Before the internal testing build lands in the hands of the QAs (Quality Analysts), coders/developers must carry out an initial round of testing at their end to verify the basic functionality of the defined requirements. This is the job of the developers to make sure that the code written is doing what it intends to do. To carry out unit testing, we have various tools and software's available in the market out there which can help the coders to write and conduct unit tests. A few examples of such software's are NUnit, JUnit, TestNG, Mockito, PHPUnit, and many more.
6. Acceptance Testing
Once unit testing is completed by the developers, then the team of Quality Assurance testers sits to dig deeper with a mindset of the target audience to confirm if everything is in place and is meeting the expected outcomes.
Various levels and types of testing are conducted here based on the business requirements like load testing, volume testing, etc.
Post acceptance testing now comes the time to deliver the completed sprint in the hands of the client or end customer. Within a defined timeline, feedback is shared based on which further sprint iterations are decided. These sprint iterations can be against the version upgrades of the software or change requests based on the business requirement.
Efficient Strategies for Implementing Agile Methodology in your Project
- There are many online tools and portals available that make the tracking of the entire sprint iterations easy to manage and get aligned with. For example, JIRA is one such tool that is widely being used to record the performance of each sprint in a project following agile methodology. This is because its easy to use GUI (graphic user interface), and the drag and drop feature makes it easy and smooth for its users to manage their work. Moreover, such tools are important to have because they provide a user interface where it is easy to manage the team members working on specific tasks in a sprint and record timelines and important discussions.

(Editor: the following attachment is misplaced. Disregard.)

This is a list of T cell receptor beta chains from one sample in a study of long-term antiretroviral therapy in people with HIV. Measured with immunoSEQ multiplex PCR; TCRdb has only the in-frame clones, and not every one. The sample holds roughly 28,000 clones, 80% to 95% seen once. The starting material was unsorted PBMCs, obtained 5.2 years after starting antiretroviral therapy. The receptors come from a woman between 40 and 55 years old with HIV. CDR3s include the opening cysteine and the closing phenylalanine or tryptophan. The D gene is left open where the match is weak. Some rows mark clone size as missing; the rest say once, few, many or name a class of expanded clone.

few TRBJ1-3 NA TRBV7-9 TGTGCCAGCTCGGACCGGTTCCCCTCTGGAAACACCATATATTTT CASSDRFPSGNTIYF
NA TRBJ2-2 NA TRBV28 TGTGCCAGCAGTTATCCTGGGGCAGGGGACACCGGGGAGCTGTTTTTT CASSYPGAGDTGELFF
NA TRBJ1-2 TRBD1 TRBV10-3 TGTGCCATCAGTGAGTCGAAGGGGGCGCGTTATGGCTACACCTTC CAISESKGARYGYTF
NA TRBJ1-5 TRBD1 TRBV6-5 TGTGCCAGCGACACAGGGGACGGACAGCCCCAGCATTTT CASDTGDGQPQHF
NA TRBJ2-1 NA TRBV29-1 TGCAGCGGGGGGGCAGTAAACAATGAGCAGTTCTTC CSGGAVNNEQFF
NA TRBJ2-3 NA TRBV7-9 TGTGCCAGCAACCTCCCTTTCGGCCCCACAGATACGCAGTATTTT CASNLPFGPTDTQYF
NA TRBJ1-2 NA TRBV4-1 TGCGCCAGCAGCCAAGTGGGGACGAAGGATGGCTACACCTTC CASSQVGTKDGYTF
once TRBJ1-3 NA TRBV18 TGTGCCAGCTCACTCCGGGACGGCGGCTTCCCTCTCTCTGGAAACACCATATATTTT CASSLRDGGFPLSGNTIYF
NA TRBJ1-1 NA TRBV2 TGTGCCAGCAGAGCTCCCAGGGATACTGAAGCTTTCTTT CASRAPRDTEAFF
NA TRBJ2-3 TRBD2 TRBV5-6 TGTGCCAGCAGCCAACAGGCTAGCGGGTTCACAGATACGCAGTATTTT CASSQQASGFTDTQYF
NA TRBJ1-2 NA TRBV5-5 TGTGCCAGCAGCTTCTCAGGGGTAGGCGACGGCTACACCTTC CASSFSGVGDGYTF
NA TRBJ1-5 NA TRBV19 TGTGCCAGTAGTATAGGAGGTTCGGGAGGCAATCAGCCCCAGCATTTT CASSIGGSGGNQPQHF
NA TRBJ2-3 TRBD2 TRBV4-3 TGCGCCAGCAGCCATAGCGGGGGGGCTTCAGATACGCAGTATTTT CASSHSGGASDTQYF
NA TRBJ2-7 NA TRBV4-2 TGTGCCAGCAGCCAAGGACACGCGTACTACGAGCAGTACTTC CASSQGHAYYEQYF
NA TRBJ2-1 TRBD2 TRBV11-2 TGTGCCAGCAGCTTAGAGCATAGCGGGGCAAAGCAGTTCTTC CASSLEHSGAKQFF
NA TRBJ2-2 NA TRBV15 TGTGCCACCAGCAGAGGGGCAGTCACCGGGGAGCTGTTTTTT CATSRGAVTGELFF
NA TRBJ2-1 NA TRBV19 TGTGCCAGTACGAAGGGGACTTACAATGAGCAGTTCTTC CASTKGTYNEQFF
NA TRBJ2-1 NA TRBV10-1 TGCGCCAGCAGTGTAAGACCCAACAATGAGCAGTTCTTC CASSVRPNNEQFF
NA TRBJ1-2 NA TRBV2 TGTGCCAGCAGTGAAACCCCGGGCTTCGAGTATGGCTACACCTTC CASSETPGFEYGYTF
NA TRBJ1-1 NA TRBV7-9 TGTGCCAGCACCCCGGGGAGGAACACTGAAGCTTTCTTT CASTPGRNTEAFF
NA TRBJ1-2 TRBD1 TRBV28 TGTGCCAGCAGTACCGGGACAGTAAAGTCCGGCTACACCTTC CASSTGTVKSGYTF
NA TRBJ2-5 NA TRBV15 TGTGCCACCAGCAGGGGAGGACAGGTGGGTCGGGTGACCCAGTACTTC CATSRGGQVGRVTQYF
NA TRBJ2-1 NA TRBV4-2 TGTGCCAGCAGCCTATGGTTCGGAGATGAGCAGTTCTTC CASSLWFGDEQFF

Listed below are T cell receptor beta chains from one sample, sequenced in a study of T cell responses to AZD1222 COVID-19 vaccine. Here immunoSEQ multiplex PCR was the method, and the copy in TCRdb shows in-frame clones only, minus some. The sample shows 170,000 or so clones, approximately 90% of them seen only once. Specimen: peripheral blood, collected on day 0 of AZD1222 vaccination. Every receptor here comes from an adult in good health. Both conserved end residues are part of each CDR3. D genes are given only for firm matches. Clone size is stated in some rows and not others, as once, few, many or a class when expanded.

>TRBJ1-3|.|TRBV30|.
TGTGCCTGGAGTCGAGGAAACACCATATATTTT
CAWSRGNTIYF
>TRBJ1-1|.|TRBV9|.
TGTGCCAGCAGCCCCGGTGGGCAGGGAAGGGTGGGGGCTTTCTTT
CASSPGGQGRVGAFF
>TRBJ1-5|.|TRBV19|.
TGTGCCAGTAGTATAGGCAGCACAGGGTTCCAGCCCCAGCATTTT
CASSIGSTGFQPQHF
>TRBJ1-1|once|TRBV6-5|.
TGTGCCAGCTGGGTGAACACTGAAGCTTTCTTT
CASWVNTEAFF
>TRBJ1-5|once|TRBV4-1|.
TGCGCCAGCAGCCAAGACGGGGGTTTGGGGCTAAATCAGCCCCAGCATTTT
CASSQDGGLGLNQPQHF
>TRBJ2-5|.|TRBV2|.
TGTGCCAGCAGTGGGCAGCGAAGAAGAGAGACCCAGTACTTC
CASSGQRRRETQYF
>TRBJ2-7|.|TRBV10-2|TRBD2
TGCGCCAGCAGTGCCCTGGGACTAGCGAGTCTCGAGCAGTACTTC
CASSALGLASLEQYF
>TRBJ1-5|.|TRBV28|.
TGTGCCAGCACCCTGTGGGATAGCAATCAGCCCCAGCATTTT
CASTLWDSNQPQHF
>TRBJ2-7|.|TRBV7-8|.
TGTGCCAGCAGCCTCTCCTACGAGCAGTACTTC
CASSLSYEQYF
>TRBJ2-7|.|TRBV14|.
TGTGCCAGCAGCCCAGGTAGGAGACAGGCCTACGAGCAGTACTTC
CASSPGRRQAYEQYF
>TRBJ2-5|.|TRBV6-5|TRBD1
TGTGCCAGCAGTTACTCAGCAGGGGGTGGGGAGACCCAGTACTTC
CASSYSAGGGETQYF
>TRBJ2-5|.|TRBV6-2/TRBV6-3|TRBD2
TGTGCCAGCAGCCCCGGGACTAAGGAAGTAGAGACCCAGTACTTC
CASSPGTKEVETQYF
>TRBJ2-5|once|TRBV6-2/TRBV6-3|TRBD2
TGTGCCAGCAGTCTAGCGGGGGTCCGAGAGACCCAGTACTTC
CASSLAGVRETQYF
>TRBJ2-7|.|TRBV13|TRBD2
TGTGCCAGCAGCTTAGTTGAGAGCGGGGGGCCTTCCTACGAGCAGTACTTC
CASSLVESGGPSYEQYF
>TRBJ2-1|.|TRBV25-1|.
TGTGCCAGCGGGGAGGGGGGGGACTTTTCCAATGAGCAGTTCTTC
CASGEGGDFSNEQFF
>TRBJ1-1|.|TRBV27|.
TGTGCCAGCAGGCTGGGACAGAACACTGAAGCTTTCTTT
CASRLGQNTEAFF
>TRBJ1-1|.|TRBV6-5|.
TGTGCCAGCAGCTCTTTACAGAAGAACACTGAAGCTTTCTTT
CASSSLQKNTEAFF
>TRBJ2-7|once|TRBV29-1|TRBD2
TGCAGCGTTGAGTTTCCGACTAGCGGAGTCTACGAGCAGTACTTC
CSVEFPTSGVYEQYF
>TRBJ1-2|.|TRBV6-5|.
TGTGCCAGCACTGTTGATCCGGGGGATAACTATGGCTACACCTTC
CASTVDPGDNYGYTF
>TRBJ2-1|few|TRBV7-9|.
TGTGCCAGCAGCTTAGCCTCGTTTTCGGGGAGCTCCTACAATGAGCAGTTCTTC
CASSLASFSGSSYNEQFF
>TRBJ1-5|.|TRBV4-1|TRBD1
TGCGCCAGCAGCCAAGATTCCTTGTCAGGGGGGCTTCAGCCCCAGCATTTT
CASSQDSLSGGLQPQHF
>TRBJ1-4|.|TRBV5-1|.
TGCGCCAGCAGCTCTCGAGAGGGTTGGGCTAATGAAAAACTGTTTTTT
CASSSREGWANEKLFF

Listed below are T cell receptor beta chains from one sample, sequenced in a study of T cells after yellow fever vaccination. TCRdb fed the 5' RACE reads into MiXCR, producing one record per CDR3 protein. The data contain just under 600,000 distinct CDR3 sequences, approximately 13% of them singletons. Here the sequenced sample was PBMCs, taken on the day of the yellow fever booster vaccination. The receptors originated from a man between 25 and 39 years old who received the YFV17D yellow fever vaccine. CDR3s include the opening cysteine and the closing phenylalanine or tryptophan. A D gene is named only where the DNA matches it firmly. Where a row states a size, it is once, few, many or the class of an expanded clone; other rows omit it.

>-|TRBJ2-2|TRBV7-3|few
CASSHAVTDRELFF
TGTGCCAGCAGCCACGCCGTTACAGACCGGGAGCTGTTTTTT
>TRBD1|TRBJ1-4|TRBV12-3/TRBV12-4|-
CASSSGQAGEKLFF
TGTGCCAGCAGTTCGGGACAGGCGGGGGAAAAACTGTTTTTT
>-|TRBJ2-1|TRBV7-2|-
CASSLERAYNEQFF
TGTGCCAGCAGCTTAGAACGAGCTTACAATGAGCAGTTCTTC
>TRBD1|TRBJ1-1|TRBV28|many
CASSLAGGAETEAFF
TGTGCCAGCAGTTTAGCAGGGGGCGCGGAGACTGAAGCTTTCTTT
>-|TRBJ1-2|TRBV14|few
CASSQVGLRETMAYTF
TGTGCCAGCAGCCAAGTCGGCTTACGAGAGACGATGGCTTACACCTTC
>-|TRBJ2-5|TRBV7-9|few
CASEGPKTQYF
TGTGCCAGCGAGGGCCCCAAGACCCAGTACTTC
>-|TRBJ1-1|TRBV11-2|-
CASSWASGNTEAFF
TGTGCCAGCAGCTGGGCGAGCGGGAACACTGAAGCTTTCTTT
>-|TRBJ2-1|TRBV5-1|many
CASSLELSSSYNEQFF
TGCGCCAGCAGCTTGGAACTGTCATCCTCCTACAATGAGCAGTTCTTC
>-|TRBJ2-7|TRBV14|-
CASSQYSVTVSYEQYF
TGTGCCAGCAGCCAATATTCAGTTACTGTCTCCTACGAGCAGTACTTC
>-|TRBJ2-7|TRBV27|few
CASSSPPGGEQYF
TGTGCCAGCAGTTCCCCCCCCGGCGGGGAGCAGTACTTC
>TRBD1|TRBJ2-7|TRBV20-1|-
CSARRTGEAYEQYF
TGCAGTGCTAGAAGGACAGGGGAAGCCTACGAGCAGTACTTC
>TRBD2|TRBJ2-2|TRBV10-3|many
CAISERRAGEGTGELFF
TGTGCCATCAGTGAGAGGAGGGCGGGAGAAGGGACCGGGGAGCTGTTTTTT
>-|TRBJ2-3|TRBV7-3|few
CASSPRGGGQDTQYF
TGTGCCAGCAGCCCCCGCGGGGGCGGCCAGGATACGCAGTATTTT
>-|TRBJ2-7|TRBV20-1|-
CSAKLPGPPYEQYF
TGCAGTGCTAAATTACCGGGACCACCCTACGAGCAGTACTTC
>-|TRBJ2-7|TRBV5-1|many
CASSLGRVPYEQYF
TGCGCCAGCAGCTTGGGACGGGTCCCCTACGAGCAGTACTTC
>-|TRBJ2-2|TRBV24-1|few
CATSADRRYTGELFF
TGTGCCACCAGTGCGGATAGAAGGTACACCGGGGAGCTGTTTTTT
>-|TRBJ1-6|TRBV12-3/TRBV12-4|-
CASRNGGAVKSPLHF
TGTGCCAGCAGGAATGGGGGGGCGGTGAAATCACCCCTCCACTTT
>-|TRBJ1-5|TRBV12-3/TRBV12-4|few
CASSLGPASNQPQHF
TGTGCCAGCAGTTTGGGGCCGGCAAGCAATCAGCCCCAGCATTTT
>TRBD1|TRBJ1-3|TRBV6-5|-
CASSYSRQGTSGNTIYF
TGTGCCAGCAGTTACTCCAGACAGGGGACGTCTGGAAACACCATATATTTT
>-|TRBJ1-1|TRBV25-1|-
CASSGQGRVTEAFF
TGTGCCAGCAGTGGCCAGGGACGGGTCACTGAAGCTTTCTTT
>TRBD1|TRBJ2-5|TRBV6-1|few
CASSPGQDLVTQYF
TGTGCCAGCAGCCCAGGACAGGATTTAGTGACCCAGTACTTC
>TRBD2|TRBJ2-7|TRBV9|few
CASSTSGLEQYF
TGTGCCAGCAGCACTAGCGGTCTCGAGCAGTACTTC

- Another important factor in achieving a smooth sprint plan is to have daily scrum meetings. This is usually conducted by a scrum master or the sprint release manager. This is carried out to have a clear picture of what is the current status of the ongoing sprint and to address any challenges faced by the team members. In general, the scrum call duration lasts from a minimum of 15 minutes to a maximum of 30 minutes, where each and every team member states what they did yesterday, what are their plans for the current day, and what are the challenges they are facing in case any.
Despite its numerous benefits, many teams find it difficult at first to adopt Agile methodology for their projects. But this doesn't mean that you should leave it right there. Good things take time to make them familiar, and agile project management strategies are proven to do wonders in most critical projects as well. Businesses can always start with smaller projects with loose deadlines to get started with this technique to have a hands-on exposure of how it actually works.
Also Read: Agile Methodology Of Software Development